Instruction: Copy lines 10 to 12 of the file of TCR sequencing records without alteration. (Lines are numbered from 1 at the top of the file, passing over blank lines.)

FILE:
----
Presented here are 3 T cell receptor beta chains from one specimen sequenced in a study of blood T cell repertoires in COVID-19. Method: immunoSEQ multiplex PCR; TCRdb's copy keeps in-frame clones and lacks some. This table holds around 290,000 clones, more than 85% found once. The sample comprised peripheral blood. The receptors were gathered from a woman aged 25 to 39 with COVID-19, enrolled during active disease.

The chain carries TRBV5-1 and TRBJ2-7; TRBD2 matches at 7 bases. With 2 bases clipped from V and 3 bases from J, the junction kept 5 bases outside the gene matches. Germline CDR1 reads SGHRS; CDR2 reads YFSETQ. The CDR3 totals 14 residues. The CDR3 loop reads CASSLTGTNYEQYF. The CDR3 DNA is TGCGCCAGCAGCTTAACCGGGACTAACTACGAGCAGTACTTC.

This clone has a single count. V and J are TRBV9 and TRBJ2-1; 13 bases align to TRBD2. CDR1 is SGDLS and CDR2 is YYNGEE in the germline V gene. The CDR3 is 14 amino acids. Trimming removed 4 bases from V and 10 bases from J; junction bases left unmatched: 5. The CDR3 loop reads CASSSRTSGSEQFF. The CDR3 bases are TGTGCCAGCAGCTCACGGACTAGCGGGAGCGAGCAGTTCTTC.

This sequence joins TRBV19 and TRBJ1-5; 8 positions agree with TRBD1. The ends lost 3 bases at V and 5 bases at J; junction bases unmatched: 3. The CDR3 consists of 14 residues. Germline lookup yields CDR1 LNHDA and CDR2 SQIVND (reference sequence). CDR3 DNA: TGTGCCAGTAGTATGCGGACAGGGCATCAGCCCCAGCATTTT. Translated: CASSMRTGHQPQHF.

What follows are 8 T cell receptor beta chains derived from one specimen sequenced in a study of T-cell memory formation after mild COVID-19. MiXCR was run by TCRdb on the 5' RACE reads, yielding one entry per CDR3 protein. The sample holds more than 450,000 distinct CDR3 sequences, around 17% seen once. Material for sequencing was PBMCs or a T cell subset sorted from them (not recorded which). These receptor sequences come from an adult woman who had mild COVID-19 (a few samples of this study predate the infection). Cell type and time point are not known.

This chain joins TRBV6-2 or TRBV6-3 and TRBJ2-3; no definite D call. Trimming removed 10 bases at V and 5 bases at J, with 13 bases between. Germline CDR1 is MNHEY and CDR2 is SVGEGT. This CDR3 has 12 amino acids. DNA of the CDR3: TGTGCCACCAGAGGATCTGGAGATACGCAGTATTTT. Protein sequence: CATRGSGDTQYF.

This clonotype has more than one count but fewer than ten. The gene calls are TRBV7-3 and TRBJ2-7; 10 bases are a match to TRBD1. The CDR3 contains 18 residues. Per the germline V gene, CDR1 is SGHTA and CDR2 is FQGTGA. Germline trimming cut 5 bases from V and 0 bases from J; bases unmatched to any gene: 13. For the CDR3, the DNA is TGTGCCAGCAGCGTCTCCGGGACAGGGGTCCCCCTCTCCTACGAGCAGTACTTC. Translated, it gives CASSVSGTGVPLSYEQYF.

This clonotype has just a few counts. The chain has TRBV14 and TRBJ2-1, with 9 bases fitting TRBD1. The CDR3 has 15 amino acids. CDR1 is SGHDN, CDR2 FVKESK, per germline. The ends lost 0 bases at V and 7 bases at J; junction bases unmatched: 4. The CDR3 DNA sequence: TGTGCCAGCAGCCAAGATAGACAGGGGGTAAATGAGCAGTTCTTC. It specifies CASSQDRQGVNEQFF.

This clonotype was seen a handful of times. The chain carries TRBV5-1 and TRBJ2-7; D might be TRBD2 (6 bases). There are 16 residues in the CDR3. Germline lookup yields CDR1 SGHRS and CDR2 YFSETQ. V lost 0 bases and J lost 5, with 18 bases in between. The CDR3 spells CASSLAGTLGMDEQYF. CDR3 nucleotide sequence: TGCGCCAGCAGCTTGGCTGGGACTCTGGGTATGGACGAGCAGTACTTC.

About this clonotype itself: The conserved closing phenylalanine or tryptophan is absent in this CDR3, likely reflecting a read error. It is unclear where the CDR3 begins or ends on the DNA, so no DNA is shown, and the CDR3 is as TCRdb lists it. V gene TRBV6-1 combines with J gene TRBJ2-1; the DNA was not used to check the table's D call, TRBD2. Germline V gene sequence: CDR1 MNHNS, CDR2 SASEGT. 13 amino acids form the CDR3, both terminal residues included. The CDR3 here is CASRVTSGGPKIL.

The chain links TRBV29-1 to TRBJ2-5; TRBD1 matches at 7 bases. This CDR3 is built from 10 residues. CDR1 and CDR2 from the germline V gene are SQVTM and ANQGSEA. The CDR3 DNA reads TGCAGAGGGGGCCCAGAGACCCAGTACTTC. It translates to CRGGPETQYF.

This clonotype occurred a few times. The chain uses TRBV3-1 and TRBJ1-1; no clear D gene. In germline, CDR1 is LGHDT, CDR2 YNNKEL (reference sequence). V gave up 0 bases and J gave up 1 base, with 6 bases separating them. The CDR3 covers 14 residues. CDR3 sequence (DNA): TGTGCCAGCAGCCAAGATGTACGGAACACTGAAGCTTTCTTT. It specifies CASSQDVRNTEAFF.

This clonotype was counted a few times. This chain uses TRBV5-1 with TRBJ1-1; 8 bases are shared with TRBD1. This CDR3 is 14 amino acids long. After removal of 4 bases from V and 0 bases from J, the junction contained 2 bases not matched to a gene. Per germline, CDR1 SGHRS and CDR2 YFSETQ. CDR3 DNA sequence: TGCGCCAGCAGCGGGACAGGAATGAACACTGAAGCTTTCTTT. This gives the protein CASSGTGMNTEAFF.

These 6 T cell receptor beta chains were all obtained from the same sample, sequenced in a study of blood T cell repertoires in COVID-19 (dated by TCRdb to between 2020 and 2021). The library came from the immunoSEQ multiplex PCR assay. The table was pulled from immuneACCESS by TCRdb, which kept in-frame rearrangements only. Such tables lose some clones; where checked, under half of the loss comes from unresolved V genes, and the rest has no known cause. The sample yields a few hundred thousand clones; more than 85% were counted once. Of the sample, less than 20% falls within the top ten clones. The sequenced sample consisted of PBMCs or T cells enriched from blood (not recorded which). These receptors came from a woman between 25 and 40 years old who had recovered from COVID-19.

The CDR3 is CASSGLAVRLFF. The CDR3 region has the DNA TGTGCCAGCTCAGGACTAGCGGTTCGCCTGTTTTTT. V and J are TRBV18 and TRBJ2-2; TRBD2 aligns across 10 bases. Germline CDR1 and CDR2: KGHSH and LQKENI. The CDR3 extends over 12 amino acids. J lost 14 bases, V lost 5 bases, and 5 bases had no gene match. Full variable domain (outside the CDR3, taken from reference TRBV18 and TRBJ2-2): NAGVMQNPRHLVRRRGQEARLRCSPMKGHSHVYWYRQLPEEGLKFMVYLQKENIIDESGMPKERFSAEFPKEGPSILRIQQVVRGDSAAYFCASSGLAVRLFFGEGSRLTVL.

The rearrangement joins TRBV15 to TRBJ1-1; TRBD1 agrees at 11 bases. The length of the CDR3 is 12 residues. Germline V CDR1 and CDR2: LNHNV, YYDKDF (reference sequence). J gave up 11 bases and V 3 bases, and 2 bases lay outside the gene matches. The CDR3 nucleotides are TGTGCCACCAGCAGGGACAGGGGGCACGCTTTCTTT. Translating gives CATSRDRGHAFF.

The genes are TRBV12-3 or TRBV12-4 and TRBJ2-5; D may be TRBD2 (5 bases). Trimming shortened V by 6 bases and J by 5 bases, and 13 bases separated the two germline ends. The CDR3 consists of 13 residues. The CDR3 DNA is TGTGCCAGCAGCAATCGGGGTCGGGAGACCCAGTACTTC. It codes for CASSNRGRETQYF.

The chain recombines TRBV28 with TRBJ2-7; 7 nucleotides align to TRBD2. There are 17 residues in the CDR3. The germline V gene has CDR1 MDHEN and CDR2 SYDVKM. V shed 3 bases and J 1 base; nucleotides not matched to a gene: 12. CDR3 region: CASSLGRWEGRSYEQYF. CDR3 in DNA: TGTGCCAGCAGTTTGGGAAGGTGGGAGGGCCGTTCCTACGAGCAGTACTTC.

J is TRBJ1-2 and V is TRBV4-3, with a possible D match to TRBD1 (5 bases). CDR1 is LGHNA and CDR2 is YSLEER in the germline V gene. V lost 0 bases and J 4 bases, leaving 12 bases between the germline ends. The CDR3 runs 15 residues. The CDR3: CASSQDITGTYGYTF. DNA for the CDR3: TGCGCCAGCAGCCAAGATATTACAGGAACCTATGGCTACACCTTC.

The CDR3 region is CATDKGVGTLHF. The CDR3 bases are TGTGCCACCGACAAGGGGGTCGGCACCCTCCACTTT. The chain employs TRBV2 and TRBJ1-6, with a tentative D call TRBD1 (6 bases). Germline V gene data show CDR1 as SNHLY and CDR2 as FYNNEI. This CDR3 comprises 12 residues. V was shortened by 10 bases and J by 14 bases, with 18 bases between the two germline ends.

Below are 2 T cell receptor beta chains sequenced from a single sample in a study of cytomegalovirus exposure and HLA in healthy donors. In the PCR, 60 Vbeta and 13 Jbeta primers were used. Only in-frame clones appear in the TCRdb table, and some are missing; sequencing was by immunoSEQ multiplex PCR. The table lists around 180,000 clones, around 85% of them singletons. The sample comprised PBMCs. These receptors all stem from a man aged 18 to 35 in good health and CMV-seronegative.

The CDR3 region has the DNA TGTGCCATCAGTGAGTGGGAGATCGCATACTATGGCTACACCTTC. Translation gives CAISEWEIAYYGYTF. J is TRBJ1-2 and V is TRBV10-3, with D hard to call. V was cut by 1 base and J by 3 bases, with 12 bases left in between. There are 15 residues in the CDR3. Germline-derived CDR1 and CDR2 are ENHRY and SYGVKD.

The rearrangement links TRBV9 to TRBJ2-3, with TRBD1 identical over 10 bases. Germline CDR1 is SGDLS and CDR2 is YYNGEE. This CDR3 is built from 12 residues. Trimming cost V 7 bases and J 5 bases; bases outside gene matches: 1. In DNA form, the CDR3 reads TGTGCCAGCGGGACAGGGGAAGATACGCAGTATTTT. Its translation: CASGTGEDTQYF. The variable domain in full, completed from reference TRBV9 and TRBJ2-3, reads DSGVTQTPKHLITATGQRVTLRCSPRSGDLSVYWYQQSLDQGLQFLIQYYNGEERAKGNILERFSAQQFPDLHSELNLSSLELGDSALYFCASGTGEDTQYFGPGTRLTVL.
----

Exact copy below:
About this clonotype itself: The conserved closing phenylalanine or tryptophan is absent in this CDR3, likely reflecting a read error. It is unclear where the CDR3 begins or ends on the DNA, so no DNA is shown, and the CDR3 is as TCRdb lists it. V gene TRBV6-1 combines with J gene TRBJ2-1; the DNA was not used to check the table's D call, TRBD2. Germline V gene sequence: CDR1 MNHNS, CDR2 SASEGT. 13 amino acids form the CDR3, both terminal residues included. The CDR3 here is CASRVTSGGPKIL.

The chain links TRBV29-1 to TRBJ2-5; TRBD1 matches at 7 bases. This CDR3 is built from 10 residues. CDR1 and CDR2 from the germline V gene are SQVTM and ANQGSEA. The CDR3 DNA reads TGCAGAGGGGGCCCAGAGACCCAGTACTTC. It translates to CRGGPETQYF.

This clonotype occurred a few times. The chain uses TRBV3-1 and TRBJ1-1; no clear D gene. In germline, CDR1 is LGHDT, CDR2 YNNKEL (reference sequence). V gave up 0 bases and J gave up 1 base, with 6 bases separating them. The CDR3 covers 14 residues. CDR3 sequence (DNA): TGTGCCAGCAGCCAAGATGTACGGAACACTGAAGCTTTCTTT. It specifies CASSQDVRNTEAFF.